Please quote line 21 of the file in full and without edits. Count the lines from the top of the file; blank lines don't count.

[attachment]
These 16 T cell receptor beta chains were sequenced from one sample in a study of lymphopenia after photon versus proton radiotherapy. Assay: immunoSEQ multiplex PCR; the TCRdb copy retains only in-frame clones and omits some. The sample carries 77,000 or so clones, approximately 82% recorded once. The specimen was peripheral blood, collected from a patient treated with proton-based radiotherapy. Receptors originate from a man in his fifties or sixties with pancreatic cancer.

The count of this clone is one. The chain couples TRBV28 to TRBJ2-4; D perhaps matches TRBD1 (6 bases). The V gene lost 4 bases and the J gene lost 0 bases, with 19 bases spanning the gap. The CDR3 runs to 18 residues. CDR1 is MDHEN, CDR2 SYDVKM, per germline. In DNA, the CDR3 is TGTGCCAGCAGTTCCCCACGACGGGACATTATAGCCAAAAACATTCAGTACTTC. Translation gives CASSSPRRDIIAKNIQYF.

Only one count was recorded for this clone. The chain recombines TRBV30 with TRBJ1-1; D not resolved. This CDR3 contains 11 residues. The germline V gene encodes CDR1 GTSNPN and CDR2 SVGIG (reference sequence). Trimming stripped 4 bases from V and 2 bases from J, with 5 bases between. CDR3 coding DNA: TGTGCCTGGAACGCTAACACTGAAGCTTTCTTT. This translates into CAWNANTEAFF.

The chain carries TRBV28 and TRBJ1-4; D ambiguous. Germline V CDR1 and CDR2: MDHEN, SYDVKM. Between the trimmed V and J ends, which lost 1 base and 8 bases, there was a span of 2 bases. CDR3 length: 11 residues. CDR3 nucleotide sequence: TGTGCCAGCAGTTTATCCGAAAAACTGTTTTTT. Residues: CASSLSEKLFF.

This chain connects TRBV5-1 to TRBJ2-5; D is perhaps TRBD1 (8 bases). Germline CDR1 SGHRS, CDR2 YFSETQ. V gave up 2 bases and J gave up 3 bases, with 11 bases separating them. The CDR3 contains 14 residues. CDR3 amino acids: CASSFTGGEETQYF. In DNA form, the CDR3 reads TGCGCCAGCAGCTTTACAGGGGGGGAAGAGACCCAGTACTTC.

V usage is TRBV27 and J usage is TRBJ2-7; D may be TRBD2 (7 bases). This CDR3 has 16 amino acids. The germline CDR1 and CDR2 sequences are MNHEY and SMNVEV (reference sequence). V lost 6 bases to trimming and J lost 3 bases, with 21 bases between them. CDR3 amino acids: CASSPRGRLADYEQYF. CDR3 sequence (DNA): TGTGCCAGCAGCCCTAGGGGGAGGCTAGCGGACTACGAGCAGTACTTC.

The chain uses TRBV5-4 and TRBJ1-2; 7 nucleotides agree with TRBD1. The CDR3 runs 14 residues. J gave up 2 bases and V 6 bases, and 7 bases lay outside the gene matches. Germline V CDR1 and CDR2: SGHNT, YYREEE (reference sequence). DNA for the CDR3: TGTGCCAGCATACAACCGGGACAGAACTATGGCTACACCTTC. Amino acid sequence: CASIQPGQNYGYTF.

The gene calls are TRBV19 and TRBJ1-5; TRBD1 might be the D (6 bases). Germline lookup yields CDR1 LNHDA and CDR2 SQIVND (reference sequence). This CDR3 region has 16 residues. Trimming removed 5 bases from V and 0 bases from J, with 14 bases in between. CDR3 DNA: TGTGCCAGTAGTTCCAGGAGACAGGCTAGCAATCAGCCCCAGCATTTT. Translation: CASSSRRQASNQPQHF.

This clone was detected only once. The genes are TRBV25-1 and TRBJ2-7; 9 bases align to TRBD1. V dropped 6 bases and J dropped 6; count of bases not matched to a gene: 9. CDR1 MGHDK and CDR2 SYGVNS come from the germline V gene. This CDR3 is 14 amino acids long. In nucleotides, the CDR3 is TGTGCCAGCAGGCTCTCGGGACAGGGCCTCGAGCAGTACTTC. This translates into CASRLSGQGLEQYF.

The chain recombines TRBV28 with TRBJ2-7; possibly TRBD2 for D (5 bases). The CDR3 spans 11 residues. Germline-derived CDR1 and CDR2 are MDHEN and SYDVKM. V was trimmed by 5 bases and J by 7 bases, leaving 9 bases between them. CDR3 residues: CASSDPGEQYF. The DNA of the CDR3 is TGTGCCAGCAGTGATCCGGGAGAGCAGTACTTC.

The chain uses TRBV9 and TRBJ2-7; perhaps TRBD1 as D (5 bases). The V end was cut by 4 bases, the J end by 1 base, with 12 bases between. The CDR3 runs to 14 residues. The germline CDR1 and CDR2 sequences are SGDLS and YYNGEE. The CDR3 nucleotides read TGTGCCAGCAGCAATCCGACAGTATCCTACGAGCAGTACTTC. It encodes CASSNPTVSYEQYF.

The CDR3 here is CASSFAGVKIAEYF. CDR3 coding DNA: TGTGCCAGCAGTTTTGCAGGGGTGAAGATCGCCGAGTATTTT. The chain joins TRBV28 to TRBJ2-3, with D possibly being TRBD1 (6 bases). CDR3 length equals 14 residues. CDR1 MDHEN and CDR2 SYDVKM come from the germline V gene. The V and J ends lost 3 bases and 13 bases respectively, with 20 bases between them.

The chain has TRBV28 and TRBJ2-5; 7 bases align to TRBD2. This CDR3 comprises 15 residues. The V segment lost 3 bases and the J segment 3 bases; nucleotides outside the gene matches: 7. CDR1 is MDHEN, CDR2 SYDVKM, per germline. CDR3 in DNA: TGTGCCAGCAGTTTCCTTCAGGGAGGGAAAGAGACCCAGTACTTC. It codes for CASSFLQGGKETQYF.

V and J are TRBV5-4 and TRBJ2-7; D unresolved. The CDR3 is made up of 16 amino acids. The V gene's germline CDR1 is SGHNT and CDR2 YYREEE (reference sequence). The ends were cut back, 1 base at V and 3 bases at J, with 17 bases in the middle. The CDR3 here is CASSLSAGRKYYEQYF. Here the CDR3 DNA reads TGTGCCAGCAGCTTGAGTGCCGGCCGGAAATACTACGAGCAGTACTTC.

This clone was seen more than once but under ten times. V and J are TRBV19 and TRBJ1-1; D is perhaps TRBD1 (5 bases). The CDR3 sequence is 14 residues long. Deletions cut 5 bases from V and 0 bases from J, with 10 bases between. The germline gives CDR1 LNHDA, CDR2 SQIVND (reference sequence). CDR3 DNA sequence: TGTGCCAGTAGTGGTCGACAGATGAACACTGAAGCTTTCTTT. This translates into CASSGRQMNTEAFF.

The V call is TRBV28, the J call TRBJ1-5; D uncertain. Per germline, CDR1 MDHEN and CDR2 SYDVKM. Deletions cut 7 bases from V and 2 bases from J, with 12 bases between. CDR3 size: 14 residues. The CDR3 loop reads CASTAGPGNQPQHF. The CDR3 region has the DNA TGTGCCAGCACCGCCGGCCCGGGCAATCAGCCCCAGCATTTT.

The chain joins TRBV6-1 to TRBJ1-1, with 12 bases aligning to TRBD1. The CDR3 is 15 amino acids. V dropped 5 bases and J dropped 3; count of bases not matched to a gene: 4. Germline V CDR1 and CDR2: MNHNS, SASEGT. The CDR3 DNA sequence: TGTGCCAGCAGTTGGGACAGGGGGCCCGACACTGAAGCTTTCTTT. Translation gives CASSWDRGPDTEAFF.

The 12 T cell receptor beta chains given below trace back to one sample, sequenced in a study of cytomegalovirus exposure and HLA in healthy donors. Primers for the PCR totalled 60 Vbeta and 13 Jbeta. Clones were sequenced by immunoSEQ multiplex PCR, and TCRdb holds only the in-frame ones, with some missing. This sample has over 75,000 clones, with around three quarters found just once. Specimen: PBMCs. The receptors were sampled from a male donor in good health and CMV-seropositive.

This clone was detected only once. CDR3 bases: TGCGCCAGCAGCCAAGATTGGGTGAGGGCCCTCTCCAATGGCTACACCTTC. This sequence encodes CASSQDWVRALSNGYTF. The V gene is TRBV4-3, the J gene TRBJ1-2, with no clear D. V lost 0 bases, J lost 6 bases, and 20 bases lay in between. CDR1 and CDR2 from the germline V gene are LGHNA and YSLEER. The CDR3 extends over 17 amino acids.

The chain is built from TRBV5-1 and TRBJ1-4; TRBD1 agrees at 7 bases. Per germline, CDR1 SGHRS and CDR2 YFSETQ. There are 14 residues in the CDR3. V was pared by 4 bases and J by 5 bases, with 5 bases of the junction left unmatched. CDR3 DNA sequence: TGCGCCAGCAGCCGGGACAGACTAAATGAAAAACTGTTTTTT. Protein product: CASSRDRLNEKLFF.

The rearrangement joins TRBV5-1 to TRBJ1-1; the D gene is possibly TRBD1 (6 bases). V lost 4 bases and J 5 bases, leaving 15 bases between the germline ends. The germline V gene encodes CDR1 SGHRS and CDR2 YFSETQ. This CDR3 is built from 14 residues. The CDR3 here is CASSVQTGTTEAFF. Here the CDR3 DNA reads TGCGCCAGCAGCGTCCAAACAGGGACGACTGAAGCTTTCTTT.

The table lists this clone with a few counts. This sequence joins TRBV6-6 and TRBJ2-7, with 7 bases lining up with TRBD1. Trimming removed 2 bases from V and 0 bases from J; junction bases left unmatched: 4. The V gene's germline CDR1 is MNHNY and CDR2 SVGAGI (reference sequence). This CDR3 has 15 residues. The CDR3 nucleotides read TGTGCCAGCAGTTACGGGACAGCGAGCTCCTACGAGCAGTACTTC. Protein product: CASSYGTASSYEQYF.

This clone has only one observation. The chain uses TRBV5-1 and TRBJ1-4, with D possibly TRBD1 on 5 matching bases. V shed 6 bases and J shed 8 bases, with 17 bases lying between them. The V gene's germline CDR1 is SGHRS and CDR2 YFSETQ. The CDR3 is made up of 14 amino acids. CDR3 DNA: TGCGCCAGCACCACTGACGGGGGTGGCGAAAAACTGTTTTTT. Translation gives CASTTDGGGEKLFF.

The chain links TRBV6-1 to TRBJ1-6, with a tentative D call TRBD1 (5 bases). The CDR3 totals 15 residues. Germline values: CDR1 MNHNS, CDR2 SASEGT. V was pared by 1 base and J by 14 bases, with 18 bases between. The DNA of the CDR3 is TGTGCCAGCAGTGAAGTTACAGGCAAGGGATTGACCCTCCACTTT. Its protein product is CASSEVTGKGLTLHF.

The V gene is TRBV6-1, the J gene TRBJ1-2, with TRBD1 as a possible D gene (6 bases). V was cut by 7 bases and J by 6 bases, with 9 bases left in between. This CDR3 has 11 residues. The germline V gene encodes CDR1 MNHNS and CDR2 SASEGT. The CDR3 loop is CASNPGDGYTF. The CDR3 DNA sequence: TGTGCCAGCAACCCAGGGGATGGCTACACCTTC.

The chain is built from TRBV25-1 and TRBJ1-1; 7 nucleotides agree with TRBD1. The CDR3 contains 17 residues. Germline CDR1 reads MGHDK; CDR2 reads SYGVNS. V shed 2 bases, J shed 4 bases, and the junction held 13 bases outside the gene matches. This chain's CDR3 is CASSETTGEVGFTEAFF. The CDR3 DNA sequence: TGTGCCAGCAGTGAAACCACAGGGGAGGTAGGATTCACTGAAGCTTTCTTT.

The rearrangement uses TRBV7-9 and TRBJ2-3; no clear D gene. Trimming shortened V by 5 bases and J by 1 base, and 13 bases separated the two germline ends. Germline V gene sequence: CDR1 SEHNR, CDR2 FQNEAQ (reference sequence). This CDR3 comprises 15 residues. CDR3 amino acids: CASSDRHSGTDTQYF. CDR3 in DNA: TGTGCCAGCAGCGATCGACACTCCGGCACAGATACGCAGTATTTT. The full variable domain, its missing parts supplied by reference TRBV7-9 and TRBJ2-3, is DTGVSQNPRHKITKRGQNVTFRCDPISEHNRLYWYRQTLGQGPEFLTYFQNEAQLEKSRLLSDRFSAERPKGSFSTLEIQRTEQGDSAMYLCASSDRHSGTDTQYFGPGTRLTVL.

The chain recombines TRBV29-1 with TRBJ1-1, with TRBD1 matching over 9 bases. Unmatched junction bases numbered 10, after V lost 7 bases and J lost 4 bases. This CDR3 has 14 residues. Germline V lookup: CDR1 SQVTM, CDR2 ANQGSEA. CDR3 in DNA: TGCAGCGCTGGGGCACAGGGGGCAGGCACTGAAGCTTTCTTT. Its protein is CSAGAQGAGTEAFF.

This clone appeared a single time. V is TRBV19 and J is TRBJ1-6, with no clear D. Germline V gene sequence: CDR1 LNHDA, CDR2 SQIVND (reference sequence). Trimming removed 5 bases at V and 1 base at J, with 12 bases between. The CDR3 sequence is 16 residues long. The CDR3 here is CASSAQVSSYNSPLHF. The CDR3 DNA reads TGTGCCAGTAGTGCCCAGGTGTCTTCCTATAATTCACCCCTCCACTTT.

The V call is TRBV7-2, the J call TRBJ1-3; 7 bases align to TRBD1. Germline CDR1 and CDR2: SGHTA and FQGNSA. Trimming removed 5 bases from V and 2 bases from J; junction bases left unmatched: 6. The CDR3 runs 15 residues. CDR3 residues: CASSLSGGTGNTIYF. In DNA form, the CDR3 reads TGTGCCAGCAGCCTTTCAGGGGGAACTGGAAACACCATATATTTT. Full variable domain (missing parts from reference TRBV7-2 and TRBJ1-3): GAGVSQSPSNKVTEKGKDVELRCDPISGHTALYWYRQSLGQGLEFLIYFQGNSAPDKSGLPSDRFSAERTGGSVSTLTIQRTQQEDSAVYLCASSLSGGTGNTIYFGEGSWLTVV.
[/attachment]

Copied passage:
The rearrangement joins TRBV5-1 to TRBJ1-1; the D gene is possibly TRBD1 (6 bases). V lost 4 bases and J 5 bases, leaving 15 bases between the germline ends. The germline V gene encodes CDR1 SGHRS and CDR2 YFSETQ. This CDR3 is built from 14 residues. The CDR3 here is CASSVQTGTTEAFF. Here the CDR3 DNA reads TGCGCCAGCAGCGTCCAAACAGGGACGACTGAAGCTTTCTTT.